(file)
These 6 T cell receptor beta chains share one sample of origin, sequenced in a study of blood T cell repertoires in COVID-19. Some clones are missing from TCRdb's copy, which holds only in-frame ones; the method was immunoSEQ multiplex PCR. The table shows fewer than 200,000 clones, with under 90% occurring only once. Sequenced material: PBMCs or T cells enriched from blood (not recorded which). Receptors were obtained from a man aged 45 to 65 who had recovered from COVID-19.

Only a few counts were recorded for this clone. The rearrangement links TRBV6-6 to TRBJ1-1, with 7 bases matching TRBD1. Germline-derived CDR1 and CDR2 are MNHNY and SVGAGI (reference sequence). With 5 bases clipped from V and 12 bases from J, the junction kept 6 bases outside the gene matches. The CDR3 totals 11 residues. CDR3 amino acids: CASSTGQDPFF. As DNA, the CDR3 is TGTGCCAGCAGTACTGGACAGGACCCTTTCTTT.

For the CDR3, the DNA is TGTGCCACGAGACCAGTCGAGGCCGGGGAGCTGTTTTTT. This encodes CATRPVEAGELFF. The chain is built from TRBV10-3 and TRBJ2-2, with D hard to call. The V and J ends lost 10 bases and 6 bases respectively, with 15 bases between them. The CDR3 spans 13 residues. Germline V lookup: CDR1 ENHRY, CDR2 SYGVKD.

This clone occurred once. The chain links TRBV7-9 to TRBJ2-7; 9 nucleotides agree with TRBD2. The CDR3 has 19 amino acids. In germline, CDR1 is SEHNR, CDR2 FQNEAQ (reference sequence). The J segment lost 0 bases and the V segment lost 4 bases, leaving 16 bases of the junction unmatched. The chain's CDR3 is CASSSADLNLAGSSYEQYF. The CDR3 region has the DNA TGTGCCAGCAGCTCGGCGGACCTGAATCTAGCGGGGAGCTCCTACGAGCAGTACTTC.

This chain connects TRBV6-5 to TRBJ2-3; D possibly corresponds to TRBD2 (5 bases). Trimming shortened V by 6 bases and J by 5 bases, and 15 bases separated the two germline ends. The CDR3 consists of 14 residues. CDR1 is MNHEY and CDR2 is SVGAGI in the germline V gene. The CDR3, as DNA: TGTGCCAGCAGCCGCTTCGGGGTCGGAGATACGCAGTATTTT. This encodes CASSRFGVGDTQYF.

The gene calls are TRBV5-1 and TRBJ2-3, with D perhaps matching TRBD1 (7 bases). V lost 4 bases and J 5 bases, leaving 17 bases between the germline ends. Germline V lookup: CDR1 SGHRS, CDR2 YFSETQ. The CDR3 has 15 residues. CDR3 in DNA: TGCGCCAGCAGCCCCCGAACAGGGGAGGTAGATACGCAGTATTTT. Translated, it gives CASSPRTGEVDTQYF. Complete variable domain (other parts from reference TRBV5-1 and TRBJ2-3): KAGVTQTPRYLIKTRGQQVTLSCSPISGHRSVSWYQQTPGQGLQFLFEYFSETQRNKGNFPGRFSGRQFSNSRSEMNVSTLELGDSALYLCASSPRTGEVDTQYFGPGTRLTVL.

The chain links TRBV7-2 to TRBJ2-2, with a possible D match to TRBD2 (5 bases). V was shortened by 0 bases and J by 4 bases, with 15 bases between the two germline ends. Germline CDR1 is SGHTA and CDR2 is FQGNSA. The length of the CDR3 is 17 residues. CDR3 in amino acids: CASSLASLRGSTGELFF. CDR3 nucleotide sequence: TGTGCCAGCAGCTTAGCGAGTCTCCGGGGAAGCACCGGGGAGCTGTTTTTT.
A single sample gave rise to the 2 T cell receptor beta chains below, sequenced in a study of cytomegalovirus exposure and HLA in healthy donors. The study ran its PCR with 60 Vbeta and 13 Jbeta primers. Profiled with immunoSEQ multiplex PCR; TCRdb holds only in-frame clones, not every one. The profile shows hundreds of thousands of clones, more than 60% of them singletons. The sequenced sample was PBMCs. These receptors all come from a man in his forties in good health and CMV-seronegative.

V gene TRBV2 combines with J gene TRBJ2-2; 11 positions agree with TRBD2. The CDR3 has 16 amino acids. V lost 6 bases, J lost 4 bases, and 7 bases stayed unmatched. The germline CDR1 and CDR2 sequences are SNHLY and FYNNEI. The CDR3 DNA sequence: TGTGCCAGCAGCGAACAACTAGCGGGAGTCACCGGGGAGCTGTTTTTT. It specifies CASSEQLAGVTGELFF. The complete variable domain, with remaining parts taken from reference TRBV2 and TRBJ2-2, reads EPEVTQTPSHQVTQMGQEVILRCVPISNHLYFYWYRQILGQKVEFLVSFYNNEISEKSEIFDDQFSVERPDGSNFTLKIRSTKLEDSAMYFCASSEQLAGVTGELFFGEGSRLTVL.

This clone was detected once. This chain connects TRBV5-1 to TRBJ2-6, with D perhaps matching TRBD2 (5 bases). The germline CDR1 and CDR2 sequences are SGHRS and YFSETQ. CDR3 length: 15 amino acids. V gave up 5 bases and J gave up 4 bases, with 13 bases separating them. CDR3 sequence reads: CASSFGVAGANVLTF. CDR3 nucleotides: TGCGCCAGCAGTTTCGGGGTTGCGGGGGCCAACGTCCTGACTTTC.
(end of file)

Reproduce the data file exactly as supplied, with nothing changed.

These 6 T cell receptor beta chains share one sample of origin, sequenced in a study of blood T cell repertoires in COVID-19. Some clones are missing from TCRdb's copy, which holds only in-frame ones; the method was immunoSEQ multiplex PCR. The table shows fewer than 200,000 clones, with under 90% occurring only once. Sequenced material: PBMCs or T cells enriched from blood (not recorded which). Receptors were obtained from a man aged 45 to 65 who had recovered from COVID-19.

Only a few counts were recorded for this clone. The rearrangement links TRBV6-6 to TRBJ1-1, with 7 bases matching TRBD1. Germline-derived CDR1 and CDR2 are MNHNY and SVGAGI (reference sequence). With 5 bases clipped from V and 12 bases from J, the junction kept 6 bases outside the gene matches. The CDR3 totals 11 residues. CDR3 amino acids: CASSTGQDPFF. As DNA, the CDR3 is TGTGCCAGCAGTACTGGACAGGACCCTTTCTTT.

For the CDR3, the DNA is TGTGCCACGAGACCAGTCGAGGCCGGGGAGCTGTTTTTT. This encodes CATRPVEAGELFF. The chain is built from TRBV10-3 and TRBJ2-2, with D hard to call. The V and J ends lost 10 bases and 6 bases respectively, with 15 bases between them. The CDR3 spans 13 residues. Germline V lookup: CDR1 ENHRY, CDR2 SYGVKD.

This clone occurred once. The chain links TRBV7-9 to TRBJ2-7; 9 nucleotides agree with TRBD2. The CDR3 has 19 amino acids. In germline, CDR1 is SEHNR, CDR2 FQNEAQ (reference sequence). The J segment lost 0 bases and the V segment lost 4 bases, leaving 16 bases of the junction unmatched. The chain's CDR3 is CASSSADLNLAGSSYEQYF. The CDR3 region has the DNA TGTGCCAGCAGCTCGGCGGACCTGAATCTAGCGGGGAGCTCCTACGAGCAGTACTTC.

This chain connects TRBV6-5 to TRBJ2-3; D possibly corresponds to TRBD2 (5 bases). Trimming shortened V by 6 bases and J by 5 bases, and 15 bases separated the two germline ends. The CDR3 consists of 14 residues. CDR1 is MNHEY and CDR2 is SVGAGI in the germline V gene. The CDR3, as DNA: TGTGCCAGCAGCCGCTTCGGGGTCGGAGATACGCAGTATTTT. This encodes CASSRFGVGDTQYF.

The gene calls are TRBV5-1 and TRBJ2-3, with D perhaps matching TRBD1 (7 bases). V lost 4 bases and J 5 bases, leaving 17 bases between the germline ends. Germline V lookup: CDR1 SGHRS, CDR2 YFSETQ. The CDR3 has 15 residues. CDR3 in DNA: TGCGCCAGCAGCCCCCGAACAGGGGAGGTAGATACGCAGTATTTT. Translated, it gives CASSPRTGEVDTQYF. Complete variable domain (other parts from reference TRBV5-1 and TRBJ2-3): KAGVTQTPRYLIKTRGQQVTLSCSPISGHRSVSWYQQTPGQGLQFLFEYFSETQRNKGNFPGRFSGRQFSNSRSEMNVSTLELGDSALYLCASSPRTGEVDTQYFGPGTRLTVL.

The chain links TRBV7-2 to TRBJ2-2, with a possible D match to TRBD2 (5 bases). V was shortened by 0 bases and J by 4 bases, with 15 bases between the two germline ends. Germline CDR1 is SGHTA and CDR2 is FQGNSA. The length of the CDR3 is 17 residues. CDR3 in amino acids: CASSLASLRGSTGELFF. CDR3 nucleotide sequence: TGTGCCAGCAGCTTAGCGAGTCTCCGGGGAAGCACCGGGGAGCTGTTTTTT.
A single sample gave rise to the 2 T cell receptor beta chains below, sequenced in a study of cytomegalovirus exposure and HLA in healthy donors. The study ran its PCR with 60 Vbeta and 13 Jbeta primers. Profiled with immunoSEQ multiplex PCR; TCRdb holds only in-frame clones, not every one. The profile shows hundreds of thousands of clones, more than 60% of them singletons. The sequenced sample was PBMCs. These receptors all come from a man in his forties in good health and CMV-seronegative.

V gene TRBV2 combines with J gene TRBJ2-2; 11 positions agree with TRBD2. The CDR3 has 16 amino acids. V lost 6 bases, J lost 4 bases, and 7 bases stayed unmatched. The germline CDR1 and CDR2 sequences are SNHLY and FYNNEI. The CDR3 DNA sequence: TGTGCCAGCAGCGAACAACTAGCGGGAGTCACCGGGGAGCTGTTTTTT. It specifies CASSEQLAGVTGELFF. The complete variable domain, with remaining parts taken from reference TRBV2 and TRBJ2-2, reads EPEVTQTPSHQVTQMGQEVILRCVPISNHLYFYWYRQILGQKVEFLVSFYNNEISEKSEIFDDQFSVERPDGSNFTLKIRSTKLEDSAMYFCASSEQLAGVTGELFFGEGSRLTVL.

This clone was detected once. This chain connects TRBV5-1 to TRBJ2-6, with D perhaps matching TRBD2 (5 bases). The germline CDR1 and CDR2 sequences are SGHRS and YFSETQ. CDR3 length: 15 amino acids. V gave up 5 bases and J gave up 4 bases, with 13 bases separating them. CDR3 sequence reads: CASSFGVAGANVLTF. CDR3 nucleotides: TGCGCCAGCAGTTTCGGGGTTGCGGGGGCCAACGTCCTGACTTTC.